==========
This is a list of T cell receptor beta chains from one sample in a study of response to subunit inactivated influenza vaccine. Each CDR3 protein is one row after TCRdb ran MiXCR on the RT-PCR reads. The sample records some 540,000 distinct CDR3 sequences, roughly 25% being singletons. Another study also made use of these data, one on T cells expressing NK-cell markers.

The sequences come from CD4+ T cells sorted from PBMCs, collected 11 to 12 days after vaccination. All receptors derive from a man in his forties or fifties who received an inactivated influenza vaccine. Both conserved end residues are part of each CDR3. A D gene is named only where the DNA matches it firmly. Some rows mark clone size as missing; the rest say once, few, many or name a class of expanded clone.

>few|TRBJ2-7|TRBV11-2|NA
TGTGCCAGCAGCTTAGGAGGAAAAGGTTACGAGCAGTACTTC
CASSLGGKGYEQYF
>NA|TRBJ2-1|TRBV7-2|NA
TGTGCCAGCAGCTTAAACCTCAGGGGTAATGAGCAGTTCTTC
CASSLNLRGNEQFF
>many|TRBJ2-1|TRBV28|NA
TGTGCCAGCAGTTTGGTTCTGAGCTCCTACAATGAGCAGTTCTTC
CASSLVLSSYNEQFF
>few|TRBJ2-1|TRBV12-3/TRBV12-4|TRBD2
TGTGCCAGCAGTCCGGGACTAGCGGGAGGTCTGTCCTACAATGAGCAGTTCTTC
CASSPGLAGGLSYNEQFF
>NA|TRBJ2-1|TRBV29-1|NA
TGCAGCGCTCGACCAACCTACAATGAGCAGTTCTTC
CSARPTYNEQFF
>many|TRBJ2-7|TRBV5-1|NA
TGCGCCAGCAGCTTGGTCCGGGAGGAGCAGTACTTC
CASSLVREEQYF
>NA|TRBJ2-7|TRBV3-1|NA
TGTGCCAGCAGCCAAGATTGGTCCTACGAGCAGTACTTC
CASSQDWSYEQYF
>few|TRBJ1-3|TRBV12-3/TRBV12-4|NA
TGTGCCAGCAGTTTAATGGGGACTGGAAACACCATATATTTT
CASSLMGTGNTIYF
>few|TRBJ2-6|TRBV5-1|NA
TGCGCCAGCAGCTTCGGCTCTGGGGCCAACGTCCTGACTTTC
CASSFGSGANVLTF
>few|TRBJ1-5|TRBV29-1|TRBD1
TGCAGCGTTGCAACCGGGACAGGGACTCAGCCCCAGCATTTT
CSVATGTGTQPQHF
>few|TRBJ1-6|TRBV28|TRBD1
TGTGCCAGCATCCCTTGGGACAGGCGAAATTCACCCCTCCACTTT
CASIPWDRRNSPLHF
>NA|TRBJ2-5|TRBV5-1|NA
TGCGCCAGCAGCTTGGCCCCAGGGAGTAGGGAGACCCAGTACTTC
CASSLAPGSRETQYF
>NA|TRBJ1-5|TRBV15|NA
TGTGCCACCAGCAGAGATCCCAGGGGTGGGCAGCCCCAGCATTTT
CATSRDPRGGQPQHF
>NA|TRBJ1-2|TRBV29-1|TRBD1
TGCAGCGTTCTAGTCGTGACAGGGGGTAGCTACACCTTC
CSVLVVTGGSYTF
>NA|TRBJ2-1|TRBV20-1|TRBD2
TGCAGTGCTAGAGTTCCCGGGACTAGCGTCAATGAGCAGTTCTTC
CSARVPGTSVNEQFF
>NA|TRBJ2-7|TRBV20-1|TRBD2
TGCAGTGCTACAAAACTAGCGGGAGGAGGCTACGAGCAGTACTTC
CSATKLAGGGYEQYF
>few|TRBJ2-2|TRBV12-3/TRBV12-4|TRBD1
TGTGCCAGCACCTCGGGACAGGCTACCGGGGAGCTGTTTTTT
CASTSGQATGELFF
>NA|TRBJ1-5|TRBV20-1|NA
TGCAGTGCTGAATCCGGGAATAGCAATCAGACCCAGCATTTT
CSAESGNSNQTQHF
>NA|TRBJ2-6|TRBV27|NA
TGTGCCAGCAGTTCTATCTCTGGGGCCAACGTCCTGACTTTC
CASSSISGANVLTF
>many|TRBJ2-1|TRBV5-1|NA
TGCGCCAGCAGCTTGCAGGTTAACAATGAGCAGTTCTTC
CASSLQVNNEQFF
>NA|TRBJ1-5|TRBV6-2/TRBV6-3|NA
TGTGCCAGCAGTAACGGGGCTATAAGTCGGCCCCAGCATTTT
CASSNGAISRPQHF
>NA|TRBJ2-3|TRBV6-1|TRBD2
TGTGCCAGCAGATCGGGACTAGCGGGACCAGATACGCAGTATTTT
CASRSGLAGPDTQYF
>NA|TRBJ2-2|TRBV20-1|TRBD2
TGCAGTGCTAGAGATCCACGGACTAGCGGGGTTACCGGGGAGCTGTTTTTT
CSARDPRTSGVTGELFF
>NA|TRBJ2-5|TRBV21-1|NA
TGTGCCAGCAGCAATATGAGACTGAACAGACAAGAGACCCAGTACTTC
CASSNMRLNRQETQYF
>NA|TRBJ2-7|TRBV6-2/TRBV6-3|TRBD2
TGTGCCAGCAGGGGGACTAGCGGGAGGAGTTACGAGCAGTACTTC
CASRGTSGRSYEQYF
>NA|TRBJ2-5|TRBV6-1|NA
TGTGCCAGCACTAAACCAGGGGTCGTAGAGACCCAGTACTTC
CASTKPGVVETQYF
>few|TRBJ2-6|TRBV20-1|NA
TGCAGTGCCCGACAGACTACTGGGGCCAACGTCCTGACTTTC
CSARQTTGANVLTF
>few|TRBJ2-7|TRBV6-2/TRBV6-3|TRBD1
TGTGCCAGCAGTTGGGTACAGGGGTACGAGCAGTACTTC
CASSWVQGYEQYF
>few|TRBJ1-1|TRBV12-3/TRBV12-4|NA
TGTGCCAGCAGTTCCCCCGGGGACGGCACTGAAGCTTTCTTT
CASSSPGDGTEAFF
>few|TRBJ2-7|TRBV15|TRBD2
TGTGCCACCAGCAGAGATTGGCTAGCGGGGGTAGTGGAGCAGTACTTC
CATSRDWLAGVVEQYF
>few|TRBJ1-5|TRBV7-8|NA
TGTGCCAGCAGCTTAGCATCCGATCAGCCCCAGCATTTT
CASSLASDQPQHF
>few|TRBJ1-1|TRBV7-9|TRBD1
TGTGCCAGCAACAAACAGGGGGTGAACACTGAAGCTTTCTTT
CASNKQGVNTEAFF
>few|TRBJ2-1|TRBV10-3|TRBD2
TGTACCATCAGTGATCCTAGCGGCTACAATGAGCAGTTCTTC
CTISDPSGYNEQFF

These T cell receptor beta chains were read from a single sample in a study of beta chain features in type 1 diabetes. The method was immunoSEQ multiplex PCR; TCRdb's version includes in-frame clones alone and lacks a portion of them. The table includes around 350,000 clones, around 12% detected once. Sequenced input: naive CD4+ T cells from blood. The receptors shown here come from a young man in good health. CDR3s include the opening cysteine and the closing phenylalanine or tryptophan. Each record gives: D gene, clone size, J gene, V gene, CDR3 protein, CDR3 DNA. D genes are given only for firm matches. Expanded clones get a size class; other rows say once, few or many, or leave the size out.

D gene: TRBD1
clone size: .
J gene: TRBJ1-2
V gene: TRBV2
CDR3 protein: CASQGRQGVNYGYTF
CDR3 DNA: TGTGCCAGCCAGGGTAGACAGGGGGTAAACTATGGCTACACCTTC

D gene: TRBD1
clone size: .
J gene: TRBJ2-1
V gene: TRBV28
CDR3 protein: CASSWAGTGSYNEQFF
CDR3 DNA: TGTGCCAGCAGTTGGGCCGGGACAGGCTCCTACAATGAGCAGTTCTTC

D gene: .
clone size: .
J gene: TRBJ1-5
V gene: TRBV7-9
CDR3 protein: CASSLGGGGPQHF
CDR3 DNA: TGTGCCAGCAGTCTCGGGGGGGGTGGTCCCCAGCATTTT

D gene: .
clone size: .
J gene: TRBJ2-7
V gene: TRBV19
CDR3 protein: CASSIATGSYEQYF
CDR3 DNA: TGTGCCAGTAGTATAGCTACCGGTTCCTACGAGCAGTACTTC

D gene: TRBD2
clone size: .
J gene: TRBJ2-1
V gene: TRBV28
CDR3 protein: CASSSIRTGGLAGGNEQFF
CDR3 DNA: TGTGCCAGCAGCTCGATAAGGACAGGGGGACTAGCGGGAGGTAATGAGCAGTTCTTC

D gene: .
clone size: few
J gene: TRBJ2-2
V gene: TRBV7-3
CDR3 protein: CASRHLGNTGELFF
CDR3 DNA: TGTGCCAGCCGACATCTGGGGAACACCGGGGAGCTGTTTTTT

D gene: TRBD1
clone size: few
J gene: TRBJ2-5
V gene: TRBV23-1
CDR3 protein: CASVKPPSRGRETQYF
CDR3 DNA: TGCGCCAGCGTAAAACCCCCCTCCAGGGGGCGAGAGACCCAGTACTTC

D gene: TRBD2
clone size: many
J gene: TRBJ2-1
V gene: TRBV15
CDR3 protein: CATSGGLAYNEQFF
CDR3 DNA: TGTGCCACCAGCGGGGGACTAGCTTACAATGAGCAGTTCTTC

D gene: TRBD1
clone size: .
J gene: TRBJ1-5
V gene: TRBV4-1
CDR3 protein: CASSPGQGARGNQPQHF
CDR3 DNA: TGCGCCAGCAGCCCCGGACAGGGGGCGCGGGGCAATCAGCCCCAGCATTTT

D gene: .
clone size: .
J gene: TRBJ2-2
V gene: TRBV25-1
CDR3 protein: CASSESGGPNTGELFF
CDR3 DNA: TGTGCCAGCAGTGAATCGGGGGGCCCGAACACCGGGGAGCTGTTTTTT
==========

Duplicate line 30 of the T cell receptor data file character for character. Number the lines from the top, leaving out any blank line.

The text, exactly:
>few|TRBJ1-5|TRBV29-1|TRBD1